The Washington Post
Consider hiring a pro to salvage rusted furniture
Q: I have a metal patio set that I bought about 20 years ago. It is rusting, and the paint is coming off, but it’s in good condition otherwise. Can it be sanded and repainted, preferably by a professional?
A: Yes, metal patio furniture can be repainted. You can do it yourself, but a professional job will be much easier and last longer.
If you do it yourself, begin by wire-brushing to remove as much rust and old paint as possible. Then apply a chemical rust remover, such as RustOleum’s rust dissolver gel ($16.99 for a quart at Ace Hardware). You can squirt it on or use a brush. The instructions warn that it will strip off paint, but for a job like this, that’s an advantage, because you want that gone — or at least etched — too.
Leave the gel on the metal for 15 to 20 minutes, then rinse with water where the runoff doesn’t flow into sewers or waterways — something you don’t have to worry about if you get the refinishing done by a professional. If rust and paint remain, repeat the process, but wait a little longer before rinsing. (If you can’t get all the rust off, you can still repaint, but choose a primer that sticks to rusty metal, and be aware that the finish might not be as smooth.) After the final rinse, dry the furniture with a clean cloth.
Apply paint within 48 hours, so rust doesn’t reappear before you protect the metal. Standard house paint won’t do, because water vapor can wick through, causing rust. You need an oilbased paint in either a spray or brush formula. Get the primer that the manufacturer recommends based on the paint you’re using. Even within a brand, the specific pairing of paint to primer may vary. This might be mostly a marketing decision, but why risk paint failure by using a primer that could be incompatible?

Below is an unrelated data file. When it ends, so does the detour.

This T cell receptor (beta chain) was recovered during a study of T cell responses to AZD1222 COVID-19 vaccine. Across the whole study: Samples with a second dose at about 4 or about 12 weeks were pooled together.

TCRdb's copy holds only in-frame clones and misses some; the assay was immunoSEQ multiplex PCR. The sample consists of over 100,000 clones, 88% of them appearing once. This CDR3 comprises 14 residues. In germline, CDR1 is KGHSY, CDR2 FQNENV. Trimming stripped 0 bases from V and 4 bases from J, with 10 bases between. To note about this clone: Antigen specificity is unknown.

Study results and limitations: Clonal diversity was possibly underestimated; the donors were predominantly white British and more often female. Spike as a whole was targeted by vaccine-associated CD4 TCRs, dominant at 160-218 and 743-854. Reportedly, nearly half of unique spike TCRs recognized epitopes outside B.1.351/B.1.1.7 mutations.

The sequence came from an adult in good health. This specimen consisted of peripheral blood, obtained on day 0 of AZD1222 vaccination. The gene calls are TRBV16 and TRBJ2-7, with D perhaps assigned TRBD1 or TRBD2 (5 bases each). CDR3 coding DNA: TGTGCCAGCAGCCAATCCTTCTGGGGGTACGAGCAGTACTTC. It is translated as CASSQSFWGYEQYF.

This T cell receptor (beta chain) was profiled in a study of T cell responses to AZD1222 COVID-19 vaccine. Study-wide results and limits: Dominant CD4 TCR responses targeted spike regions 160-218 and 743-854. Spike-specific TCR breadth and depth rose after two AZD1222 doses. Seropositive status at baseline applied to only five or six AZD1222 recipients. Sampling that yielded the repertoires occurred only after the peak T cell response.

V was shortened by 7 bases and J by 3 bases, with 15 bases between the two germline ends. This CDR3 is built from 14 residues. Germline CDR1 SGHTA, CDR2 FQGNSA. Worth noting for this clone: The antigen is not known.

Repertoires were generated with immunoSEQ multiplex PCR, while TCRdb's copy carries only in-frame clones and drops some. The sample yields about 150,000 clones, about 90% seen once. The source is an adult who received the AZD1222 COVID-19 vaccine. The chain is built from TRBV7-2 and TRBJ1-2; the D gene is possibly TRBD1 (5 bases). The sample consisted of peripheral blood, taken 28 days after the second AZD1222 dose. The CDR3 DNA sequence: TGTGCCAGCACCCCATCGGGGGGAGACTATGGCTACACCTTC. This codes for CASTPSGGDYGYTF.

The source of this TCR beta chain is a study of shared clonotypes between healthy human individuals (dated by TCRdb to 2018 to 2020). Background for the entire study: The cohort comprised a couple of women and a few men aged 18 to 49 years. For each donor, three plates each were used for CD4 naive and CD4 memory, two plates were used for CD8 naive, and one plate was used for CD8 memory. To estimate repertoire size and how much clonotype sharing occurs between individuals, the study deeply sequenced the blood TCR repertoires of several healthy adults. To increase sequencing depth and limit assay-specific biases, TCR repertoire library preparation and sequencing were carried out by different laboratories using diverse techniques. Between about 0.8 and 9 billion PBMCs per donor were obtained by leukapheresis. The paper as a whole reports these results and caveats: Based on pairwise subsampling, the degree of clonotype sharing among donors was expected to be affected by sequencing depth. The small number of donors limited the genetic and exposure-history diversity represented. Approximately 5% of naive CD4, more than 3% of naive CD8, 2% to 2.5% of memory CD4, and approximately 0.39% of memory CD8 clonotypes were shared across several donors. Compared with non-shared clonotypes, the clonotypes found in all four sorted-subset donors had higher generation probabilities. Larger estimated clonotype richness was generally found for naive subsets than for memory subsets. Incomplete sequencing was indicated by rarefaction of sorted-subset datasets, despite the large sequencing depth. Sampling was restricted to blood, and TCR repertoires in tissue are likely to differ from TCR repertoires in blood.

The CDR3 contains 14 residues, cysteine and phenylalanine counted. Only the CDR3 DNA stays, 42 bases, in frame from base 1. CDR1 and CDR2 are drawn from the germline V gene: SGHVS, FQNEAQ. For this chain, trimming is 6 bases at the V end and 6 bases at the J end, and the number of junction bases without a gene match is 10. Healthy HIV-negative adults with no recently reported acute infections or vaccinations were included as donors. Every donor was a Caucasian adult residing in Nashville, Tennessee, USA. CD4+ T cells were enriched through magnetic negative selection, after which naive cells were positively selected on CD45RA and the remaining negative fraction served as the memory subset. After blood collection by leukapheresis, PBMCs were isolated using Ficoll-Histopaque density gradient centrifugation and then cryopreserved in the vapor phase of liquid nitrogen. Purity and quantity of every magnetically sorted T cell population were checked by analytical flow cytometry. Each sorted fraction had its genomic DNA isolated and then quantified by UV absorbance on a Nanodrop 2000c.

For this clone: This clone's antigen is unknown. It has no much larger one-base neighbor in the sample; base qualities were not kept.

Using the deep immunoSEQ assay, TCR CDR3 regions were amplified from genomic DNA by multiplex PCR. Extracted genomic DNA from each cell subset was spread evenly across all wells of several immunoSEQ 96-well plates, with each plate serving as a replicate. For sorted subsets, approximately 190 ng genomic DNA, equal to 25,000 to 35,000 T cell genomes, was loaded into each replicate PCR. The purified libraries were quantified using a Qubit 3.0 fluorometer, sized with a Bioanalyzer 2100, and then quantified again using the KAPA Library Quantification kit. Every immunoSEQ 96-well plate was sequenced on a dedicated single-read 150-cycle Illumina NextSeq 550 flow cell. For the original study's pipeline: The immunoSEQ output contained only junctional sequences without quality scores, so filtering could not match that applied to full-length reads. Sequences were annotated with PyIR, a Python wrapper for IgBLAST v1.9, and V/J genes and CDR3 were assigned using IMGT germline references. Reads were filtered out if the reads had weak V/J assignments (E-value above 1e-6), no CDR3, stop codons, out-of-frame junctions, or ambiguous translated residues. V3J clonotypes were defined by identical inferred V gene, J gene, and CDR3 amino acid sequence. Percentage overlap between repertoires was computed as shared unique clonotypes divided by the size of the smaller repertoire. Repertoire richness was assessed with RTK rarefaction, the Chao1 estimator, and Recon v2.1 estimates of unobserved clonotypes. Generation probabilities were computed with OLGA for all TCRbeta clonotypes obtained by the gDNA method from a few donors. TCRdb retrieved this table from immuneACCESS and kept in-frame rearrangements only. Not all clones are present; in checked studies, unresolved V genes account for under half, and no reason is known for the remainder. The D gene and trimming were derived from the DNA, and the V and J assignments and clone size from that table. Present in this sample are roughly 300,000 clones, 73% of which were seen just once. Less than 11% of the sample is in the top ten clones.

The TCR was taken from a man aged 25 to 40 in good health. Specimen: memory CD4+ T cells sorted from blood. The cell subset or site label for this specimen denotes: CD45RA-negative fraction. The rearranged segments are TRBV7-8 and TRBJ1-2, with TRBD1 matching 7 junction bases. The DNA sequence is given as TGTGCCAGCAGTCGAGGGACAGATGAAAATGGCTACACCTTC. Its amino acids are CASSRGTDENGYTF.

If you want to use the RustOleum Professional highperformance enamel gloss spray paint, you should use the RustOleum Professional flat red primer spray if some rust remains, or the gray version if the surface is mostly bright metal. (A 15-ounce can of these products is $10.48 at Home Depot.) Or if you want to use a brush-on paint, such as the Rust- Oleum Stops Rust protective enamel, prime with the rusty metal primer if considerable rust remains, or with the flat white clean metal primer if the rust is mostly gone (each $16.48 a quart at Home Depot).
Spray paint gets into uneven areas, such as the mesh backs and the seats on chairs, but overspray can be a mess. Brushon paint wastes less. It’s easiest to apply it with a small roller, then quickly follow with a small brush to get paint into details, such as mesh.
No matter how careful you are with spray or brush-on paint, you’ll probably miss some small crevices. And for furniture that’s out in the weather, that’s where rust will probably begin. A professional job by a company equipped for powder coating should be able to get paint onto even the most hidden spots because of how powder coating works: The paint is neither a liquid nor an aerosol spray; instead, it’s a powder that’s given an electrical charge opposite to the charge temporarily given to the metal. That draws the paint to the chair like a magnet. “It wants to stick and to get into all the nooks and crannies,” said Gary Lamb, owner of Extreme Powder Coating in Lorton, Va. (703-3398233; extremepowdercoating.com)
For $165 to $180 per chair, his shop would sandblast the metal to remove all rust and paint. The company would make any repairs needed, such as spotwelding parts that separated, and it would pretreat for rust using iron phosphate. Then it would pressure-wash the chairs and put them into an oven to dry. To prime and paint, it would attach the furniture to a metal rack and give these a negative charge. The paint, which Lamb said has the consistency of talc, shoots out from a gun with a positive charge. Once coated, the chairs would be wheeled into an oven until the paint cures, in about 20 to 30 minutes.
“There’s no solvent, no VOCS, no thinners,” Lamb said, referring to volatile organic compounds.
If you opt for this approach, you’ll have an array of color options, including metallics and neons, as well as the basics. Lamb said his company has 350 colors in stock. As with all paint, a few colors — especially reds — are more prone to fading than others. Nevertheless, Lamb said, he has a glider at his house that he painted maroon 18 years ago. Only now is it beginning to fade noticeably, he said.